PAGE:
She had this to say.
"... they will allow poor people to be sustained in contexts of extreme poverty. I would very much like a world in which extreme poverty did not exist but it does and it looks like it's going to get worse as the population of the world increases to 9 to 10 billion by 2050 and the question that we contemplate in our book is how are these people going to be fed. Of course we would love it if people had healthy food to eat but since it's not likely that poverty will decrease instant noodles will remain a proletarian hunger killer."The problem with this is that if you do the calculation and work out how many calories per penny instant noodles provide then it isn't much compared to other foods.
Tesco Everyday Value chicken flavour instant noodles cost 15p for a 65g pack that has 260 calories.
Lidl long-grain white rice costs 40p for 1kg and has 3,510 calories.
Lidl organic whole-grain farfalle costs 99p for 500g and has 1,685 calories.
instant noodles: about 17 kcals/p
rice: about 88 kcals/p
organic whole-grain pasta: about 17 kcals/p
This means that rice provides more than 5 times the number of calories per penny as instant noodles, whereas the very much healthier organic whole-grain pasta is slightly cheaper. So it is wrong for Deborah Gewertz to state that poor people can't afford to eat healthier food than instant noodles. It is not only wrong but it is misleading people into making poor choices about how to feed their families and keep them healthy.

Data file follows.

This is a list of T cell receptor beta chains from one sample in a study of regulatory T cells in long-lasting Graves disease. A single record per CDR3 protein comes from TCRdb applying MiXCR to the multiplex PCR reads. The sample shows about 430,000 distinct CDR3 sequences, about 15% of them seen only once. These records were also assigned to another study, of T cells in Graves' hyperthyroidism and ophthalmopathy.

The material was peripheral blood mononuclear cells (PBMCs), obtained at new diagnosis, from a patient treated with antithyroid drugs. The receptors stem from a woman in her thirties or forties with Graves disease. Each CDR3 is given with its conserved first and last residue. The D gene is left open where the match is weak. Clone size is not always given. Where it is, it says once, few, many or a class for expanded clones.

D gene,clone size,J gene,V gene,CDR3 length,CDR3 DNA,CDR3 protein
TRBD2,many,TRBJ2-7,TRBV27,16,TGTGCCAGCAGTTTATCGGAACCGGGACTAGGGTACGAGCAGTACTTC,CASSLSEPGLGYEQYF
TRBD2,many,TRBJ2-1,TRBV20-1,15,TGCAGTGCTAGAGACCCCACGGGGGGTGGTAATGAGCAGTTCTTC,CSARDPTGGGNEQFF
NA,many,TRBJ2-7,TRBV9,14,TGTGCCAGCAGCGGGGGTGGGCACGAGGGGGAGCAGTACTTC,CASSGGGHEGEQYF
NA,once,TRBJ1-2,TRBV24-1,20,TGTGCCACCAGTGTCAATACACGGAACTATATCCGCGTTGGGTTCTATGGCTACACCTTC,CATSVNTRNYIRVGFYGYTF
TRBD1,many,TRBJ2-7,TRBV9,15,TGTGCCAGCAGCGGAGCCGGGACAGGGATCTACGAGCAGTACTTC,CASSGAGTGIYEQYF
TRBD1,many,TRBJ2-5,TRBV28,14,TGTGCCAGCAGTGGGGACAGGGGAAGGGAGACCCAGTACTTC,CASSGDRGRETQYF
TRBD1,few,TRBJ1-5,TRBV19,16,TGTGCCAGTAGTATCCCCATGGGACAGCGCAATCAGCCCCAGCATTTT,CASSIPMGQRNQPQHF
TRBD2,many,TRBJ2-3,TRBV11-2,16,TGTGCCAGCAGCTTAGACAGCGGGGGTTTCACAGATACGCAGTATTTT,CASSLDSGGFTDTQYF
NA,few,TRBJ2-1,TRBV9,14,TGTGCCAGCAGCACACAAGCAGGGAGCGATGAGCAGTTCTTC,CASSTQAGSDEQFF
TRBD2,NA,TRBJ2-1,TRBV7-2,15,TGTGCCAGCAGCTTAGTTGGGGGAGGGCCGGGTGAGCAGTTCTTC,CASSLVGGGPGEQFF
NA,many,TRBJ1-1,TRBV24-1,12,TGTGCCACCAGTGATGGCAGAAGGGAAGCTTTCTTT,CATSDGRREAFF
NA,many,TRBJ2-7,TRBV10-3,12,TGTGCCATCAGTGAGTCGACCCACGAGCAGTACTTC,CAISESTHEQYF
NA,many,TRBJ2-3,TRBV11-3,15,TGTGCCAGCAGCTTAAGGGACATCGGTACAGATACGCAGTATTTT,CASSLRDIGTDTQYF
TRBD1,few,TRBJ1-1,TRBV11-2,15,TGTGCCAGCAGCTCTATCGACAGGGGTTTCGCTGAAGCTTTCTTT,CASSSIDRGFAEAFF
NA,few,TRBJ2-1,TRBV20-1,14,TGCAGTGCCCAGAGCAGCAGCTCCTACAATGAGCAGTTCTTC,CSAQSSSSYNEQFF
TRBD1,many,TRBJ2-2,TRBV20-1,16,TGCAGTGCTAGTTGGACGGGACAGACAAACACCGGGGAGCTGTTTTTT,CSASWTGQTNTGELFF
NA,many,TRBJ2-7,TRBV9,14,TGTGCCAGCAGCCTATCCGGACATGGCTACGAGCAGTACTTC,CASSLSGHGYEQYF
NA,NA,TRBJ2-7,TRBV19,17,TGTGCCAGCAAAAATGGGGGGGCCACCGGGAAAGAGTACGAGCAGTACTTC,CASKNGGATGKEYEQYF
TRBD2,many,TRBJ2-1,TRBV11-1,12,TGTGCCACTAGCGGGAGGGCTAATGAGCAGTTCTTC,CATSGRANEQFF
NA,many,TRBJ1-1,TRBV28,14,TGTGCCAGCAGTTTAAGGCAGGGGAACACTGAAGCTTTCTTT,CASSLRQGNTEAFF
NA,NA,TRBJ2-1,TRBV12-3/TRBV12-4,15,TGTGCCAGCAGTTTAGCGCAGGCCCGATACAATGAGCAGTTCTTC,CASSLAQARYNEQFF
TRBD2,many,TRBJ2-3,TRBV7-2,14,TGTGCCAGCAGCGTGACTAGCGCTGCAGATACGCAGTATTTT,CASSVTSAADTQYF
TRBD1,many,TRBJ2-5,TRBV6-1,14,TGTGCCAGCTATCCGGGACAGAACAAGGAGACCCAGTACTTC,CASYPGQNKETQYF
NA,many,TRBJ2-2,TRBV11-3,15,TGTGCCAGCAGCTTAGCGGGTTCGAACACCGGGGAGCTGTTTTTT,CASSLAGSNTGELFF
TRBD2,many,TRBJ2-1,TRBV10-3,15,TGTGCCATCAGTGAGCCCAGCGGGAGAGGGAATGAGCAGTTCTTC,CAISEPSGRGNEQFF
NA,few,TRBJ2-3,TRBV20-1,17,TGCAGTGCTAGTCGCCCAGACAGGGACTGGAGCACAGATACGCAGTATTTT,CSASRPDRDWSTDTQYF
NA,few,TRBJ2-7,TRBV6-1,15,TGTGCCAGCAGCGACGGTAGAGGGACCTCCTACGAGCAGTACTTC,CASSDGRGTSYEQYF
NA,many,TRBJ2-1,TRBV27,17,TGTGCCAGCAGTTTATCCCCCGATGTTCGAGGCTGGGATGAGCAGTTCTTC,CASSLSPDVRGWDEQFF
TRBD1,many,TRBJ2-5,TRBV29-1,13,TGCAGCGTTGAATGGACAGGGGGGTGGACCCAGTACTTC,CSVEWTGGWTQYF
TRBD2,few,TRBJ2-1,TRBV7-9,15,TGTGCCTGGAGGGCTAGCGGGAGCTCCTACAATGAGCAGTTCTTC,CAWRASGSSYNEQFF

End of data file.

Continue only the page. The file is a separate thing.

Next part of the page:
It is possible that instant noodles may be cheaper in some parts of the world than in Britain, but I wouldn't expect the relative price of instant noodles and rice to be much different. I think since writing this the cost of Tesco noodles is now 20p which makes them even less value for money. Looking at the information on the back of packets of noodles, it does seem that there is some confusion over how many calories they have. I'm going on the information provided on the Tesco site. It may turn out that instant noodles may be a bit cheaper than organic whole-grain pasta, but there is no doubt they are more expensive than rice.
They seem to believe that poverty in Britain today is the same as poverty in Britain decades ago or poverty in countries like India today. It isn't. Nobody today is in the same situation as mining families in the 1920s. The problem with all these people is that they have to believe in one extreme or the other. There are some people who believe that poor people are totally responsible for the situation they find themselves in. They tend to be on the right of the Conservative Party. Then there are others who believe in the exact opposite, that poor people have absolutely no control over what happens to them whatsoever. They tend to be on the left of the Labour Party. They think poor people are victims, and that to suggest there are ways to eat more healthily and spend less money is blaming the victim.
The truth lies somewhere between these two extremes. We can all learn more about nutrition. We can all learn what we need to eat and what we can cut back on.